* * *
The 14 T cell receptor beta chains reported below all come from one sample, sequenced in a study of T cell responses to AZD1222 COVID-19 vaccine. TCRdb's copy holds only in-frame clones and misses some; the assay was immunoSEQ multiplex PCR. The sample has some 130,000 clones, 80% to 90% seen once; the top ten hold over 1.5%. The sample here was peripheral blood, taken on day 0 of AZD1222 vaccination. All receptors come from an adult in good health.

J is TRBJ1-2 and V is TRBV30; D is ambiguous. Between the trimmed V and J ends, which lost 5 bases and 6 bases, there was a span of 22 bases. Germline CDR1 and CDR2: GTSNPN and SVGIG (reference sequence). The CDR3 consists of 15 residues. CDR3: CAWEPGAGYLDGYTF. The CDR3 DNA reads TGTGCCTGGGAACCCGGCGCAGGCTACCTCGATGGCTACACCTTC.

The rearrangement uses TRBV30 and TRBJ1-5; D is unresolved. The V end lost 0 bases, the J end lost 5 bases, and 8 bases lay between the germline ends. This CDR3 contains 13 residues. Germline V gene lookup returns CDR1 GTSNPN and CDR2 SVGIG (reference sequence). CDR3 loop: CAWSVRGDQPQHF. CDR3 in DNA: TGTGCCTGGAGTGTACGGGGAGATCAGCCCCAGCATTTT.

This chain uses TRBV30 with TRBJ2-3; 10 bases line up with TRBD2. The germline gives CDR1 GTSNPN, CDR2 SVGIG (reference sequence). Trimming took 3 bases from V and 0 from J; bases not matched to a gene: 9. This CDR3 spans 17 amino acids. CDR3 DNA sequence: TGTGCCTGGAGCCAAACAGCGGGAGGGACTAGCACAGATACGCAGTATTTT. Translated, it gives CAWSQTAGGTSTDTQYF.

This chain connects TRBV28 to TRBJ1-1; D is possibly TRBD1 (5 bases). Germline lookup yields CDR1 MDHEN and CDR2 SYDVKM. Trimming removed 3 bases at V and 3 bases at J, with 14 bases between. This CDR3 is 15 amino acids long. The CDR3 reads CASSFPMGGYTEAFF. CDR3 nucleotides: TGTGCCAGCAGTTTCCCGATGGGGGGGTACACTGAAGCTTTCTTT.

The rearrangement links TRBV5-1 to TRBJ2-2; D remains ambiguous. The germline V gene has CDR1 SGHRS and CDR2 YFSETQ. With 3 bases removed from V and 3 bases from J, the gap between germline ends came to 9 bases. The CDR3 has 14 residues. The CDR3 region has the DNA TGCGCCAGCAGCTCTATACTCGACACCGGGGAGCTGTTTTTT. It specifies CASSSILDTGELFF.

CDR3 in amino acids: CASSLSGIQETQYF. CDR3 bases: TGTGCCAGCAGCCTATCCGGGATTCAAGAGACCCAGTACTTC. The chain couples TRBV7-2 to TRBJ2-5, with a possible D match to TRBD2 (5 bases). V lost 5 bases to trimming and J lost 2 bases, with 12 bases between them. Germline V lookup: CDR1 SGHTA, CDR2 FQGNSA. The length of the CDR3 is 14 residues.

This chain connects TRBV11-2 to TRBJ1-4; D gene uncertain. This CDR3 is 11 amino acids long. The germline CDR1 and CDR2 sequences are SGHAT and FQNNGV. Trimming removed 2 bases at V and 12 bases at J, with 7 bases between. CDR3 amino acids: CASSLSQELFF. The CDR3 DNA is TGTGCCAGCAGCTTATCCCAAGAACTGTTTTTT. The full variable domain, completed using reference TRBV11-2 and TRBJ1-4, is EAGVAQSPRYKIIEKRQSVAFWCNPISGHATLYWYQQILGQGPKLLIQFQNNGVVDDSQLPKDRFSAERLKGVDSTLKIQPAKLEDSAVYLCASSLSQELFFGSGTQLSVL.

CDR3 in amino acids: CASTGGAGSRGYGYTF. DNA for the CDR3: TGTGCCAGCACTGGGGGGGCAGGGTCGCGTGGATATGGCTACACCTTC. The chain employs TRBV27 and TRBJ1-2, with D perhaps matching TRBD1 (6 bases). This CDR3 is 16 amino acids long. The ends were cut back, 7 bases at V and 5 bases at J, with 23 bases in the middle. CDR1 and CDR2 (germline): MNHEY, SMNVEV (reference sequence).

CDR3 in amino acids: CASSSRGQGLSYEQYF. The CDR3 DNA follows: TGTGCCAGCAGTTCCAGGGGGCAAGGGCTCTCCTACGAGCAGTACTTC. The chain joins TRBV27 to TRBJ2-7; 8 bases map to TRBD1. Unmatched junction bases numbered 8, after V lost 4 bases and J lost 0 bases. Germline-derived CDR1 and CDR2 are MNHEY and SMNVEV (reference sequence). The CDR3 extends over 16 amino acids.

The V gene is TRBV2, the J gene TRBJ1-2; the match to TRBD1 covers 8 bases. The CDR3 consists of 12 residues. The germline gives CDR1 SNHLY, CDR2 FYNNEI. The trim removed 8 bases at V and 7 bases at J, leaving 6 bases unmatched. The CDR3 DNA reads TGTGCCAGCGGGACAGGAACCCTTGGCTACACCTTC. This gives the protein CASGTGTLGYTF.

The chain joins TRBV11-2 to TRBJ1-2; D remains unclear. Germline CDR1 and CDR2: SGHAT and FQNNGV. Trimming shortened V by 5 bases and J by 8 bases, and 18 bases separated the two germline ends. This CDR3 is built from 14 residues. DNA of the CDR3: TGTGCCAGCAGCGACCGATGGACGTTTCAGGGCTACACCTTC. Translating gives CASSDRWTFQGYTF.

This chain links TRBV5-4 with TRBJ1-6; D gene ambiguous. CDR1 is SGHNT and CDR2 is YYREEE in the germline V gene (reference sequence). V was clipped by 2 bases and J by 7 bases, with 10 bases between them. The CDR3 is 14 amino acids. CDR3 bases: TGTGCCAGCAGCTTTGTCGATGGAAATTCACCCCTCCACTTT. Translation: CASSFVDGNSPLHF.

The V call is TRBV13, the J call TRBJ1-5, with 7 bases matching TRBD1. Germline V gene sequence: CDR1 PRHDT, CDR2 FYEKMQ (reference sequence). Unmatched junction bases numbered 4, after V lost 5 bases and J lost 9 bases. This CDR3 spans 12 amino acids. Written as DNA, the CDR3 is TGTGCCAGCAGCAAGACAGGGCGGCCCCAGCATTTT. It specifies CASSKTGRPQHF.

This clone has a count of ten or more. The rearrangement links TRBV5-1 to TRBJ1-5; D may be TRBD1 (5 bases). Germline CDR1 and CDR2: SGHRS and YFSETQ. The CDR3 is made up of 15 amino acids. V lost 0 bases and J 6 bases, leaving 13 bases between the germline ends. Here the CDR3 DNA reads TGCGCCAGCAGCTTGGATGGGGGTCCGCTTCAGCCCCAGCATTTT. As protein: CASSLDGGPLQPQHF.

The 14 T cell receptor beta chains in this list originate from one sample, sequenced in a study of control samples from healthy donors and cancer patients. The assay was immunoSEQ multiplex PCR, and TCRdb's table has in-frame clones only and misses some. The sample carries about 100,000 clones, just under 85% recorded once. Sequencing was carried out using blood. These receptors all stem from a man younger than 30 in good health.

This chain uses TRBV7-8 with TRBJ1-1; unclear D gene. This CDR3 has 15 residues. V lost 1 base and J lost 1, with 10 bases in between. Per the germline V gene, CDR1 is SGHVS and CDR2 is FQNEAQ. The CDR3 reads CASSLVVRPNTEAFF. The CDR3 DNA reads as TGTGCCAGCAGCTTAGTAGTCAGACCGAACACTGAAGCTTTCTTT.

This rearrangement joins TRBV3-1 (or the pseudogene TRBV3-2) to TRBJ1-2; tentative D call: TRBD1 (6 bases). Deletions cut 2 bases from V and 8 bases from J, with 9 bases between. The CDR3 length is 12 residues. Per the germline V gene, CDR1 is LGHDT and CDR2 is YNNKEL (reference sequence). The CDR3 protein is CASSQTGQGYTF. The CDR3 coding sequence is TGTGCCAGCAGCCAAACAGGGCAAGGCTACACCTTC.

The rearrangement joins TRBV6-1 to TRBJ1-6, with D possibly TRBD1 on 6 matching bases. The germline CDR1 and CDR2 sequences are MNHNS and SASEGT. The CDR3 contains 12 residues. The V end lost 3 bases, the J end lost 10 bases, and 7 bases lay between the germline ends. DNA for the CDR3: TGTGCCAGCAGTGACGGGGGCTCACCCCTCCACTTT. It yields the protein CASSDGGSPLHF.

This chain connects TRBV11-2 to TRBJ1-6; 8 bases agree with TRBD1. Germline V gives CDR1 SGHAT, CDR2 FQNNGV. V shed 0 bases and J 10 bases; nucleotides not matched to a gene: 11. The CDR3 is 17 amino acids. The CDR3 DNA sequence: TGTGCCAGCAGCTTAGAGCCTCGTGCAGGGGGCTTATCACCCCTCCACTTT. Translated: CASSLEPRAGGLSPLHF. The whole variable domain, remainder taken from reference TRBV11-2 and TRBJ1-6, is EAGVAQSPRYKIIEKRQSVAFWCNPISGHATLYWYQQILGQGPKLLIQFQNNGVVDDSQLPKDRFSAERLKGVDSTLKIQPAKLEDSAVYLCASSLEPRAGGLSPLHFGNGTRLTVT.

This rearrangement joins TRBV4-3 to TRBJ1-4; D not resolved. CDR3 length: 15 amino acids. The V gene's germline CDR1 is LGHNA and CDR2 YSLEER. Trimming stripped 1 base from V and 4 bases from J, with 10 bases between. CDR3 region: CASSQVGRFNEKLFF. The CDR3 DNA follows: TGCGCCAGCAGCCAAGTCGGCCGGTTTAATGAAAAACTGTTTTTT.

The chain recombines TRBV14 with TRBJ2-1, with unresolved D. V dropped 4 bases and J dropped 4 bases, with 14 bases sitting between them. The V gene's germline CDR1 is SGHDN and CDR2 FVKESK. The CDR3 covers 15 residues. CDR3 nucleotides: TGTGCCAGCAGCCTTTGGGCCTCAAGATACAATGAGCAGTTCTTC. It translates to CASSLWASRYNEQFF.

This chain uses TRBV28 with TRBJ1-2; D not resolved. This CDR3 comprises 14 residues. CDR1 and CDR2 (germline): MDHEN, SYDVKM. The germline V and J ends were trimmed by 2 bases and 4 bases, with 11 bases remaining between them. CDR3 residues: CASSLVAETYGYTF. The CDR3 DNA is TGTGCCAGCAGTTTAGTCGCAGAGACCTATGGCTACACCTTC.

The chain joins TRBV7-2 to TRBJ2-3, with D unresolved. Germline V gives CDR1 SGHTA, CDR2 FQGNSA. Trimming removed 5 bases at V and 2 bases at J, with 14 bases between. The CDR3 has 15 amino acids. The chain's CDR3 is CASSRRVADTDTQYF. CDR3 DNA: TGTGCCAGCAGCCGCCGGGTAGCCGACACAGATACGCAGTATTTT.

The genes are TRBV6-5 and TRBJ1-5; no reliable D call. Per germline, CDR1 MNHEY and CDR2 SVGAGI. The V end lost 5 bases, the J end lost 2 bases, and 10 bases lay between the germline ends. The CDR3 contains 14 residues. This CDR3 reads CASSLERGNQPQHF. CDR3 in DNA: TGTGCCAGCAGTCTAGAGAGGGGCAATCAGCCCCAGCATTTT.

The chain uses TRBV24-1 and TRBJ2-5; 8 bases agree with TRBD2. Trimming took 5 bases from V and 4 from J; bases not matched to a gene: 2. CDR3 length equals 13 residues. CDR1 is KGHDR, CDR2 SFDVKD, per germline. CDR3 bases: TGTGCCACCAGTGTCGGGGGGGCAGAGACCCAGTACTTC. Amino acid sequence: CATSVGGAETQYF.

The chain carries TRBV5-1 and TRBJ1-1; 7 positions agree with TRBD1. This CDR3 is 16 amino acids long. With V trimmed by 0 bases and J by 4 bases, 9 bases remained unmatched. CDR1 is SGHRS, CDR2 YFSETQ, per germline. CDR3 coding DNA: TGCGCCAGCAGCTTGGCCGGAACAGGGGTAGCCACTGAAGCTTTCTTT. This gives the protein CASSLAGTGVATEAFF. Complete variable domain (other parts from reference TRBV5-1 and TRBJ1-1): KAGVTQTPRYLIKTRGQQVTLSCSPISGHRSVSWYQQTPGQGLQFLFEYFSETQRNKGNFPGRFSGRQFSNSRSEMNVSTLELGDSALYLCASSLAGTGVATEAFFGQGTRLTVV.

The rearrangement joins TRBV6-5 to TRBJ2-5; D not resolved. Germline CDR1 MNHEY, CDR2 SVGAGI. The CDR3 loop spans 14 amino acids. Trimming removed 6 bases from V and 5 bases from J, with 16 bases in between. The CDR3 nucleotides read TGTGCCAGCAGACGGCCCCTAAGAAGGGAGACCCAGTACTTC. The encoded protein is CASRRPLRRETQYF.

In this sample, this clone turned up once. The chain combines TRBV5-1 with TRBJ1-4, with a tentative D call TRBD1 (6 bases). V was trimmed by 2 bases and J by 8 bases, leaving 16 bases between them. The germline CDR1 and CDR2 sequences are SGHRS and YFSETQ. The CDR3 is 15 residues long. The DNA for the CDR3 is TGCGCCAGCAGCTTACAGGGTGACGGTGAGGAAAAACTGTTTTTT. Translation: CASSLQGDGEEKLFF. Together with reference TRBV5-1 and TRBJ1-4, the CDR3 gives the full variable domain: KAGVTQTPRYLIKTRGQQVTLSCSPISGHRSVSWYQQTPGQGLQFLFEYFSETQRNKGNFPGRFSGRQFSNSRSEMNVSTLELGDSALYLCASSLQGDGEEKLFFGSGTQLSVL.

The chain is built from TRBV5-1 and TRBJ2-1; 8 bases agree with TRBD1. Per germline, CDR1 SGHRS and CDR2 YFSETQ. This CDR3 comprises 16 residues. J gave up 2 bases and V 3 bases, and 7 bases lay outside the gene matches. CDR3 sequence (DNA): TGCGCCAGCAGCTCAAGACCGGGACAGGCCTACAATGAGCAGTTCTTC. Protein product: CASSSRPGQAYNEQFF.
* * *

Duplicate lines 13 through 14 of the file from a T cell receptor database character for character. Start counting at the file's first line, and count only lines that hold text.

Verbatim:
This chain links TRBV5-4 with TRBJ1-6; D gene ambiguous. CDR1 is SGHNT and CDR2 is YYREEE in the germline V gene (reference sequence). V was clipped by 2 bases and J by 7 bases, with 10 bases between them. The CDR3 is 14 amino acids. CDR3 bases: TGTGCCAGCAGCTTTGTCGATGGAAATTCACCCCTCCACTTT. Translation: CASSFVDGNSPLHF.

The V call is TRBV13, the J call TRBJ1-5, with 7 bases matching TRBD1. Germline V gene sequence: CDR1 PRHDT, CDR2 FYEKMQ (reference sequence). Unmatched junction bases numbered 4, after V lost 5 bases and J lost 9 bases. This CDR3 spans 12 amino acids. Written as DNA, the CDR3 is TGTGCCAGCAGCAAGACAGGGCGGCCCCAGCATTTT. It specifies CASSKTGRPQHF.